Tag Archives: mistakes

Let Me Be

Here’s another of my very old notes. The picture is not so old. It was taken last year during Diwali — the festival of lights. The photographer had had a drink too many, the light was dim, and it resulted in a masterpiece of a photo: Me and Moti. But this post is actually about what’s written below.

If this feeling of uncertainty about myself did not overwhelm me so much, I’d feel less hassled with people’s impressions of me. The more I drown myself in self-admonishment, the more I pave way for others to invade my well being.

This post was first published on November 2, 2010. Here’s the link. Like in all my old posts, the image here has been added very recently. If this reblogging is too quick for your taste and time, do accommodate! This phase won’t last forever.

A Jumble of Excess

I have an indefatigable sweet tooth for supporting the underdog.

Take, for instance, stem roses. No, they’re not the underdogs. They are the underdoggers. Other flowers almost never get a chance on the edgewise, what with the well-known popularity of these cornucopias of divinity. And this has almost always helped me indulge my sweet tooth mentioned above. But that’s not all — I didn’t think much of roses, especially the ones that make it to the bouquets. Until very recently, that is. If roses were people, I thought,  the very elegant stem rose would be a classy, beautiful, snooty, vain, middle-aged woman. Not my type. (Except the middle-aged bit — middle age is a necessary evil, I’ve realised with time. But I digress.)

You must understand that it makes me uncomfortable to choose anything. It might be because this essentially neutral brain of mine feels alarmed at choosing one over the other. It is actually over the other that discomfits me. In the case of roses, I have found a comfortable position.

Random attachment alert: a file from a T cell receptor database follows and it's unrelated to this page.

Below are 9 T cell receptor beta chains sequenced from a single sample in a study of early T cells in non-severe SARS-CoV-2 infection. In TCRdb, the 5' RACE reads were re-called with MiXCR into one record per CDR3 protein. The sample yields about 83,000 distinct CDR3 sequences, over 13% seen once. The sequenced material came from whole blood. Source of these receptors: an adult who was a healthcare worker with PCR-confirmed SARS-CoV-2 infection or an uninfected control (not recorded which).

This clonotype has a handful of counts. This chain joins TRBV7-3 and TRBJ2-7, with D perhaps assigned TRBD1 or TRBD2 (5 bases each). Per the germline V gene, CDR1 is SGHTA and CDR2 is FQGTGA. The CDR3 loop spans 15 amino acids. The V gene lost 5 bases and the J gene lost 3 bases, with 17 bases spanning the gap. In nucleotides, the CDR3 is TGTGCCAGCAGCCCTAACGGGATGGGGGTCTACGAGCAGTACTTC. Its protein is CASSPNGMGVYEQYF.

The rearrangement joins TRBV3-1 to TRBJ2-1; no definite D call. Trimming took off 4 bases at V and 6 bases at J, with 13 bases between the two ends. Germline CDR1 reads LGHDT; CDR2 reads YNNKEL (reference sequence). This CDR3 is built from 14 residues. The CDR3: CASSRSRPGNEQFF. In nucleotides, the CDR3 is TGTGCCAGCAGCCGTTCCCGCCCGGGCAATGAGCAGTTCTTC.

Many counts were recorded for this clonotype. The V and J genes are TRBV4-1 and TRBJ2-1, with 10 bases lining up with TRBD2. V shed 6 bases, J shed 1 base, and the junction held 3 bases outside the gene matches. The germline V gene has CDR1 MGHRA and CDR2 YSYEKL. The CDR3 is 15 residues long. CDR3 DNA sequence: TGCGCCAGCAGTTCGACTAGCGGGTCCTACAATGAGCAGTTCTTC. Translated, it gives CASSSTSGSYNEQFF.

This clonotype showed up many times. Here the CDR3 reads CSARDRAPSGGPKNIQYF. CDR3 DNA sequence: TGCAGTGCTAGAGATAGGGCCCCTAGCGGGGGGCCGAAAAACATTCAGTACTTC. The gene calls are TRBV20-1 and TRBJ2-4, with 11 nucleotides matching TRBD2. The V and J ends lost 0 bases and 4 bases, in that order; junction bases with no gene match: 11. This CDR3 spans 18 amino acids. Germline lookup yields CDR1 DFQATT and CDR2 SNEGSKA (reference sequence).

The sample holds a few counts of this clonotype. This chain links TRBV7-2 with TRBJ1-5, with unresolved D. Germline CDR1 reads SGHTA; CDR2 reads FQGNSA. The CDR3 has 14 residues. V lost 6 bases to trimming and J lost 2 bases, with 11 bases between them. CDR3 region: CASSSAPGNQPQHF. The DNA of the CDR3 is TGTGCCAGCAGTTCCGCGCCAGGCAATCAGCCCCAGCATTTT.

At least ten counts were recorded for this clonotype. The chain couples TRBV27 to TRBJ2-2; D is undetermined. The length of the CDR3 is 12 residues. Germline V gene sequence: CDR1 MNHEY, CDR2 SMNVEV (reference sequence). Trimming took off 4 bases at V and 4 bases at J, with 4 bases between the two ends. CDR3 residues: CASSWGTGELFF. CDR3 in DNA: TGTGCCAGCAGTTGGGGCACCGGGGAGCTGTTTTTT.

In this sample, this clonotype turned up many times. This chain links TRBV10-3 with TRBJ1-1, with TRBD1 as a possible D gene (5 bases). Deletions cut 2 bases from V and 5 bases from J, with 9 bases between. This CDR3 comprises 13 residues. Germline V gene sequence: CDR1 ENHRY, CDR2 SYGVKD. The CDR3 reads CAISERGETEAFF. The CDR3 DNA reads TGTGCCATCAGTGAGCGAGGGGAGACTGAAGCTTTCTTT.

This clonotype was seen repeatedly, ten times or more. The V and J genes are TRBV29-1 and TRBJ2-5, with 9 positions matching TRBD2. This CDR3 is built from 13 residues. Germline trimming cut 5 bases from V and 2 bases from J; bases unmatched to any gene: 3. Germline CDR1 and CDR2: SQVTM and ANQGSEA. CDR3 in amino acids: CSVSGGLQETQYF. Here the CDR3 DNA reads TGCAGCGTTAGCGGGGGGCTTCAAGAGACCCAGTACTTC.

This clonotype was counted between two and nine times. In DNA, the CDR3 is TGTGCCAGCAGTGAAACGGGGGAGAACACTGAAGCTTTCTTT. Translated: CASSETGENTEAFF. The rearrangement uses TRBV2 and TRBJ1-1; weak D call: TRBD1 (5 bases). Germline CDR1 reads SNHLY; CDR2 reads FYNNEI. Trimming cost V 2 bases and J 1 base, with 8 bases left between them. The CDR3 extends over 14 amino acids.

Climber and wild roses are, to me, like that person who brings in life wherever they go. My special liking for these varieties helped me begin to see a stem rose-person in a different light. When I look at it now, I realise that the snootiness I see there is, in fact, none of my business. I can just choose to not be around it, because I have life-bringers to choose instead. So, after all these years of mind-rallying against certain roses because

a. I want to support the underdog instead

b. these certain roses aren’t my type

I could stop the spinning caused by choosing over, because I am choosing instead. It was just a matter of one word, and there is now an indescribably wonderful sense of peace in some tiny corner of my mind. I can even see the classiness and elegance sometimes, instead of the vanity.


But not so fast! Most of this strange mind of mine is still on a continous spin of choosing, not choosing, supporting, rejecting. It buzzes frantically for the longest time,  and then short-circuits, my poor mind. And then all you can see is a Jumble of Excess.

Superior beliefs

Is there anything like a superior belief? Belief, in my definition, is interchangeable with faith. And faith, for all sensible creatures, should build and create peace. As long as it does that, its superiority is self-evident. To believe that the tangent of your faith is the only superior one is a folly. And, sadly, our world is seething with it. The religious, economic, social anarchy in not just my country, but yours, too is a proof of just this one apparently small mistake. If I look closely, I am on the verge of following this erroneous path of self-promotion at least a dozen times everyday. I quail at the thought of the sheer number of people sitting in all corners of this world, believing that theirs is the mightiest — a dozen times a day. No wonder people lose their minds and then go on to produce peace-annihilating bombs in their kitchens, run governments, control religious institutions, harp about human rights, and make monetary policies.